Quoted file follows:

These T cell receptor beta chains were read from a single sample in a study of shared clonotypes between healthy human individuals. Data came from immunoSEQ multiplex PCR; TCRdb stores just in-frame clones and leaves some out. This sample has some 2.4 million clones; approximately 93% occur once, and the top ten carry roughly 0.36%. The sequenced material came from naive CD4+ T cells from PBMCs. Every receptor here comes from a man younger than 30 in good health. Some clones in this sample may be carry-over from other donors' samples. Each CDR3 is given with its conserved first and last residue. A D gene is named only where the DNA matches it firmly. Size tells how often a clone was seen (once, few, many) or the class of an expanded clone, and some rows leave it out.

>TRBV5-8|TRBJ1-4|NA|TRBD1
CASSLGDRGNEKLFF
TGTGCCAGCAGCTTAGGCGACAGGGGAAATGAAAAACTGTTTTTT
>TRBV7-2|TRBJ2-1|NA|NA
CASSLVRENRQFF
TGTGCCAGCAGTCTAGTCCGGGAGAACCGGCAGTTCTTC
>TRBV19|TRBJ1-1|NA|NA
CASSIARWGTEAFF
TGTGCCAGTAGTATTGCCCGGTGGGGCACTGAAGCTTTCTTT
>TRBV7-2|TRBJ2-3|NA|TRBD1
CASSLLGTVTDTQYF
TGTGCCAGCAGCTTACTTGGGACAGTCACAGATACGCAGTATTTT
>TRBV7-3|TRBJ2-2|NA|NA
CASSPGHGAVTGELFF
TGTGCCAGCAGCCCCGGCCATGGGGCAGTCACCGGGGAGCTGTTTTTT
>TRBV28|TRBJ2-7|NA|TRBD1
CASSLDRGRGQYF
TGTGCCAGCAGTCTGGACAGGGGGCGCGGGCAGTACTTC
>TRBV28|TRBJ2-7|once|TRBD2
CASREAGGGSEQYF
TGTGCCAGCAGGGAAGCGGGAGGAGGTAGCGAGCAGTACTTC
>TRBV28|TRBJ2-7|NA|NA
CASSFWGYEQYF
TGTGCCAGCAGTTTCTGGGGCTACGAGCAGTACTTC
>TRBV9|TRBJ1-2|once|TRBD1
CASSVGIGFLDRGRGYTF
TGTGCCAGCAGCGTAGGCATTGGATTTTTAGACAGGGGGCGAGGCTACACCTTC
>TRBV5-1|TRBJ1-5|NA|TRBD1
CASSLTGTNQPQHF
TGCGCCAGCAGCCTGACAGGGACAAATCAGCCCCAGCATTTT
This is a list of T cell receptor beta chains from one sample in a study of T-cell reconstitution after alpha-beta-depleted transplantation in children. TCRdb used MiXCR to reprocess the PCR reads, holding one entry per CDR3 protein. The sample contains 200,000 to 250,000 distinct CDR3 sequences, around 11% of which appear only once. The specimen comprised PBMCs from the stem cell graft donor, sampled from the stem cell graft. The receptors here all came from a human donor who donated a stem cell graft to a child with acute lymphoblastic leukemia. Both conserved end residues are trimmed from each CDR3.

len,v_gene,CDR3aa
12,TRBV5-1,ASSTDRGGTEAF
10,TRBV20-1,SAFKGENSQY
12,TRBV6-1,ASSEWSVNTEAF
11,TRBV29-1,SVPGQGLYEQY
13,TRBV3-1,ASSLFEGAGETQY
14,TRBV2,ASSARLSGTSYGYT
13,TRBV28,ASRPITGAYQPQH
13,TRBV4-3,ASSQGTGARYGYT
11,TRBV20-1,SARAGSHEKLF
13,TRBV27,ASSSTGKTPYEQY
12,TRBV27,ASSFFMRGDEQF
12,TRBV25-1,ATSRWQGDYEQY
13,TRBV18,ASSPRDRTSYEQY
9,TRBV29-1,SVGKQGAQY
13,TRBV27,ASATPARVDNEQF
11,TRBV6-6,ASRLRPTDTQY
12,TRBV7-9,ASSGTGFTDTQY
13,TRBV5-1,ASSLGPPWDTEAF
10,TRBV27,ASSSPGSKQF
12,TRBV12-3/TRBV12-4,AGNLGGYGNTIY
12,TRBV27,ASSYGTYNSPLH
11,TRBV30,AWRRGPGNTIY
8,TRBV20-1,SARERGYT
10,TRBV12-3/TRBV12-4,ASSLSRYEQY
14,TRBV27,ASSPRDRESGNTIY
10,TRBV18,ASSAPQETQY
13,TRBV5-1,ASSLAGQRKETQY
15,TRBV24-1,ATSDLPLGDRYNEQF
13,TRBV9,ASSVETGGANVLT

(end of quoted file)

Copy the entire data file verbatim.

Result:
These T cell receptor beta chains were read from a single sample in a study of shared clonotypes between healthy human individuals. Data came from immunoSEQ multiplex PCR; TCRdb stores just in-frame clones and leaves some out. This sample has some 2.4 million clones; approximately 93% occur once, and the top ten carry roughly 0.36%. The sequenced material came from naive CD4+ T cells from PBMCs. Every receptor here comes from a man younger than 30 in good health. Some clones in this sample may be carry-over from other donors' samples. Each CDR3 is given with its conserved first and last residue. A D gene is named only where the DNA matches it firmly. Size tells how often a clone was seen (once, few, many) or the class of an expanded clone, and some rows leave it out.

>TRBV5-8|TRBJ1-4|NA|TRBD1
CASSLGDRGNEKLFF
TGTGCCAGCAGCTTAGGCGACAGGGGAAATGAAAAACTGTTTTTT
>TRBV7-2|TRBJ2-1|NA|NA
CASSLVRENRQFF
TGTGCCAGCAGTCTAGTCCGGGAGAACCGGCAGTTCTTC
>TRBV19|TRBJ1-1|NA|NA
CASSIARWGTEAFF
TGTGCCAGTAGTATTGCCCGGTGGGGCACTGAAGCTTTCTTT
>TRBV7-2|TRBJ2-3|NA|TRBD1
CASSLLGTVTDTQYF
TGTGCCAGCAGCTTACTTGGGACAGTCACAGATACGCAGTATTTT
>TRBV7-3|TRBJ2-2|NA|NA
CASSPGHGAVTGELFF
TGTGCCAGCAGCCCCGGCCATGGGGCAGTCACCGGGGAGCTGTTTTTT
>TRBV28|TRBJ2-7|NA|TRBD1
CASSLDRGRGQYF
TGTGCCAGCAGTCTGGACAGGGGGCGCGGGCAGTACTTC
>TRBV28|TRBJ2-7|once|TRBD2
CASREAGGGSEQYF
TGTGCCAGCAGGGAAGCGGGAGGAGGTAGCGAGCAGTACTTC
>TRBV28|TRBJ2-7|NA|NA
CASSFWGYEQYF
TGTGCCAGCAGTTTCTGGGGCTACGAGCAGTACTTC
>TRBV9|TRBJ1-2|once|TRBD1
CASSVGIGFLDRGRGYTF
TGTGCCAGCAGCGTAGGCATTGGATTTTTAGACAGGGGGCGAGGCTACACCTTC
>TRBV5-1|TRBJ1-5|NA|TRBD1
CASSLTGTNQPQHF
TGCGCCAGCAGCCTGACAGGGACAAATCAGCCCCAGCATTTT
This is a list of T cell receptor beta chains from one sample in a study of T-cell reconstitution after alpha-beta-depleted transplantation in children. TCRdb used MiXCR to reprocess the PCR reads, holding one entry per CDR3 protein. The sample contains 200,000 to 250,000 distinct CDR3 sequences, around 11% of which appear only once. The specimen comprised PBMCs from the stem cell graft donor, sampled from the stem cell graft. The receptors here all came from a human donor who donated a stem cell graft to a child with acute lymphoblastic leukemia. Both conserved end residues are trimmed from each CDR3.

len,v_gene,CDR3aa
12,TRBV5-1,ASSTDRGGTEAF
10,TRBV20-1,SAFKGENSQY
12,TRBV6-1,ASSEWSVNTEAF
11,TRBV29-1,SVPGQGLYEQY
13,TRBV3-1,ASSLFEGAGETQY
14,TRBV2,ASSARLSGTSYGYT
13,TRBV28,ASRPITGAYQPQH
13,TRBV4-3,ASSQGTGARYGYT
11,TRBV20-1,SARAGSHEKLF
13,TRBV27,ASSSTGKTPYEQY
12,TRBV27,ASSFFMRGDEQF
12,TRBV25-1,ATSRWQGDYEQY
13,TRBV18,ASSPRDRTSYEQY
9,TRBV29-1,SVGKQGAQY
13,TRBV27,ASATPARVDNEQF
11,TRBV6-6,ASRLRPTDTQY
12,TRBV7-9,ASSGTGFTDTQY
13,TRBV5-1,ASSLGPPWDTEAF
10,TRBV27,ASSSPGSKQF
12,TRBV12-3/TRBV12-4,AGNLGGYGNTIY
12,TRBV27,ASSYGTYNSPLH
11,TRBV30,AWRRGPGNTIY
8,TRBV20-1,SARERGYT
10,TRBV12-3/TRBV12-4,ASSLSRYEQY
14,TRBV27,ASSPRDRESGNTIY
10,TRBV18,ASSAPQETQY
13,TRBV5-1,ASSLAGQRKETQY
15,TRBV24-1,ATSDLPLGDRYNEQF
13,TRBV9,ASSVETGGANVLT